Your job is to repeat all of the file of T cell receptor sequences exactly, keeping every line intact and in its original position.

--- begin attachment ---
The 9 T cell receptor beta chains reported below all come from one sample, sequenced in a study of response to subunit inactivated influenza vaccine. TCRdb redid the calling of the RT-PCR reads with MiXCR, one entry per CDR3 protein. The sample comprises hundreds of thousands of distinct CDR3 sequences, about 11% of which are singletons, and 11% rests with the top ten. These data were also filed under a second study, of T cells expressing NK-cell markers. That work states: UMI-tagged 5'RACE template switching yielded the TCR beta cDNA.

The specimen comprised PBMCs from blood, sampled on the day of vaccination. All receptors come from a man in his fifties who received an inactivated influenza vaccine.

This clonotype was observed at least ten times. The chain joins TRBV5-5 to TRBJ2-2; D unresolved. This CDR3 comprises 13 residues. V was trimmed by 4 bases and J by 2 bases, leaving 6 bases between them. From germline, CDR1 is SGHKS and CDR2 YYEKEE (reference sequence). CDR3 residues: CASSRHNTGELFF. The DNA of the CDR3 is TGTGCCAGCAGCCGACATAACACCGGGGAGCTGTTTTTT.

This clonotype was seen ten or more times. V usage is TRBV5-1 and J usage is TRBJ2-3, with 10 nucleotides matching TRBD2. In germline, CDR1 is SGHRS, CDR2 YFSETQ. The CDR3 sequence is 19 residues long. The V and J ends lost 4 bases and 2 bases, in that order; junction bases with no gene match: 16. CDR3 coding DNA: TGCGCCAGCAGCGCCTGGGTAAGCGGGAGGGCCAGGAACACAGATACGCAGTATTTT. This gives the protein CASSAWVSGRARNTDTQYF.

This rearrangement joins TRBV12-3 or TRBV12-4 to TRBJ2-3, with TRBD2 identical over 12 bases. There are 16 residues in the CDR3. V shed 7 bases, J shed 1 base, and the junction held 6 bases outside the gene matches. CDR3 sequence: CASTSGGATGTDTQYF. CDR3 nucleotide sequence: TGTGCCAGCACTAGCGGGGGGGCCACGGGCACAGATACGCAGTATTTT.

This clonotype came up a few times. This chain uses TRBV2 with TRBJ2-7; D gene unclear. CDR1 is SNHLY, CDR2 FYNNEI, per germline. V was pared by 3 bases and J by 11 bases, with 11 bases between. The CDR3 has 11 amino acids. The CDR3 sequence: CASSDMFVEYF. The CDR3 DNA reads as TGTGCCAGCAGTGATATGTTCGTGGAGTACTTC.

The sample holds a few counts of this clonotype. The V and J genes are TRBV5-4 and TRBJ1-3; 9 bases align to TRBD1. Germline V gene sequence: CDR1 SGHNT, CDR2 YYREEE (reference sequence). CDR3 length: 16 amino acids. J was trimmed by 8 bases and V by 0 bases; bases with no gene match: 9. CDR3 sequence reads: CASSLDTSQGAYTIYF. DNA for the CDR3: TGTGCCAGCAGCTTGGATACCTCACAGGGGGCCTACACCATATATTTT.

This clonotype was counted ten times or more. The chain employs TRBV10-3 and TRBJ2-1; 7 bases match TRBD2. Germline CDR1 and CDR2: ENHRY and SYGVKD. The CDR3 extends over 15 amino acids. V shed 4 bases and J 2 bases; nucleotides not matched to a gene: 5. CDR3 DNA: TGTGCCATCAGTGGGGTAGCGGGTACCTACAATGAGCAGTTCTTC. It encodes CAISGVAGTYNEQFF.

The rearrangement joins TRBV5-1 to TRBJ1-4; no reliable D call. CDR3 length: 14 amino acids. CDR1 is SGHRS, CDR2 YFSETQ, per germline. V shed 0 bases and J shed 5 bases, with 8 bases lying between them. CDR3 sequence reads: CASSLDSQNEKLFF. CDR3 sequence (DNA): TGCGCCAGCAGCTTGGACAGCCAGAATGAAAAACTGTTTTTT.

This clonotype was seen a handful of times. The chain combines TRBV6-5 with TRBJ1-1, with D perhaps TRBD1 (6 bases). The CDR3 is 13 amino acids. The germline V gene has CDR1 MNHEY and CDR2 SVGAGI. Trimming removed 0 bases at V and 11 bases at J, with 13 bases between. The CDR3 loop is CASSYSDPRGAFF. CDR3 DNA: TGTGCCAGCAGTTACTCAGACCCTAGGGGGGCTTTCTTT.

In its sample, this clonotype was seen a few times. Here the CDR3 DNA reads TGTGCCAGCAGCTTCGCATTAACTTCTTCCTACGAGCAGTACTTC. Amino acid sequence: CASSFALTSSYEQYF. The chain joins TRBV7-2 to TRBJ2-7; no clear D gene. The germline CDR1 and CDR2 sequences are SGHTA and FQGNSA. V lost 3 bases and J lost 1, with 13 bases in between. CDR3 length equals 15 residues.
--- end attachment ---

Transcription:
The 9 T cell receptor beta chains reported below all come from one sample, sequenced in a study of response to subunit inactivated influenza vaccine. TCRdb redid the calling of the RT-PCR reads with MiXCR, one entry per CDR3 protein. The sample comprises hundreds of thousands of distinct CDR3 sequences, about 11% of which are singletons, and 11% rests with the top ten. These data were also filed under a second study, of T cells expressing NK-cell markers. That work states: UMI-tagged 5'RACE template switching yielded the TCR beta cDNA.

The specimen comprised PBMCs from blood, sampled on the day of vaccination. All receptors come from a man in his fifties who received an inactivated influenza vaccine.

This clonotype was observed at least ten times. The chain joins TRBV5-5 to TRBJ2-2; D unresolved. This CDR3 comprises 13 residues. V was trimmed by 4 bases and J by 2 bases, leaving 6 bases between them. From germline, CDR1 is SGHKS and CDR2 YYEKEE (reference sequence). CDR3 residues: CASSRHNTGELFF. The DNA of the CDR3 is TGTGCCAGCAGCCGACATAACACCGGGGAGCTGTTTTTT.

This clonotype was seen ten or more times. V usage is TRBV5-1 and J usage is TRBJ2-3, with 10 nucleotides matching TRBD2. In germline, CDR1 is SGHRS, CDR2 YFSETQ. The CDR3 sequence is 19 residues long. The V and J ends lost 4 bases and 2 bases, in that order; junction bases with no gene match: 16. CDR3 coding DNA: TGCGCCAGCAGCGCCTGGGTAAGCGGGAGGGCCAGGAACACAGATACGCAGTATTTT. This gives the protein CASSAWVSGRARNTDTQYF.

This rearrangement joins TRBV12-3 or TRBV12-4 to TRBJ2-3, with TRBD2 identical over 12 bases. There are 16 residues in the CDR3. V shed 7 bases, J shed 1 base, and the junction held 6 bases outside the gene matches. CDR3 sequence: CASTSGGATGTDTQYF. CDR3 nucleotide sequence: TGTGCCAGCACTAGCGGGGGGGCCACGGGCACAGATACGCAGTATTTT.

This clonotype came up a few times. This chain uses TRBV2 with TRBJ2-7; D gene unclear. CDR1 is SNHLY, CDR2 FYNNEI, per germline. V was pared by 3 bases and J by 11 bases, with 11 bases between. The CDR3 has 11 amino acids. The CDR3 sequence: CASSDMFVEYF. The CDR3 DNA reads as TGTGCCAGCAGTGATATGTTCGTGGAGTACTTC.

The sample holds a few counts of this clonotype. The V and J genes are TRBV5-4 and TRBJ1-3; 9 bases align to TRBD1. Germline V gene sequence: CDR1 SGHNT, CDR2 YYREEE (reference sequence). CDR3 length: 16 amino acids. J was trimmed by 8 bases and V by 0 bases; bases with no gene match: 9. CDR3 sequence reads: CASSLDTSQGAYTIYF. DNA for the CDR3: TGTGCCAGCAGCTTGGATACCTCACAGGGGGCCTACACCATATATTTT.

This clonotype was counted ten times or more. The chain employs TRBV10-3 and TRBJ2-1; 7 bases match TRBD2. Germline CDR1 and CDR2: ENHRY and SYGVKD. The CDR3 extends over 15 amino acids. V shed 4 bases and J 2 bases; nucleotides not matched to a gene: 5. CDR3 DNA: TGTGCCATCAGTGGGGTAGCGGGTACCTACAATGAGCAGTTCTTC. It encodes CAISGVAGTYNEQFF.

The rearrangement joins TRBV5-1 to TRBJ1-4; no reliable D call. CDR3 length: 14 amino acids. CDR1 is SGHRS, CDR2 YFSETQ, per germline. V shed 0 bases and J shed 5 bases, with 8 bases lying between them. CDR3 sequence reads: CASSLDSQNEKLFF. CDR3 sequence (DNA): TGCGCCAGCAGCTTGGACAGCCAGAATGAAAAACTGTTTTTT.

This clonotype was seen a handful of times. The chain combines TRBV6-5 with TRBJ1-1, with D perhaps TRBD1 (6 bases). The CDR3 is 13 amino acids. The germline V gene has CDR1 MNHEY and CDR2 SVGAGI. Trimming removed 0 bases at V and 11 bases at J, with 13 bases between. The CDR3 loop is CASSYSDPRGAFF. CDR3 DNA: TGTGCCAGCAGTTACTCAGACCCTAGGGGGGCTTTCTTT.

In its sample, this clonotype was seen a few times. Here the CDR3 DNA reads TGTGCCAGCAGCTTCGCATTAACTTCTTCCTACGAGCAGTACTTC. Amino acid sequence: CASSFALTSSYEQYF. The chain joins TRBV7-2 to TRBJ2-7; no clear D gene. The germline CDR1 and CDR2 sequences are SGHTA and FQGNSA. V lost 3 bases and J lost 1, with 13 bases in between. CDR3 length equals 15 residues.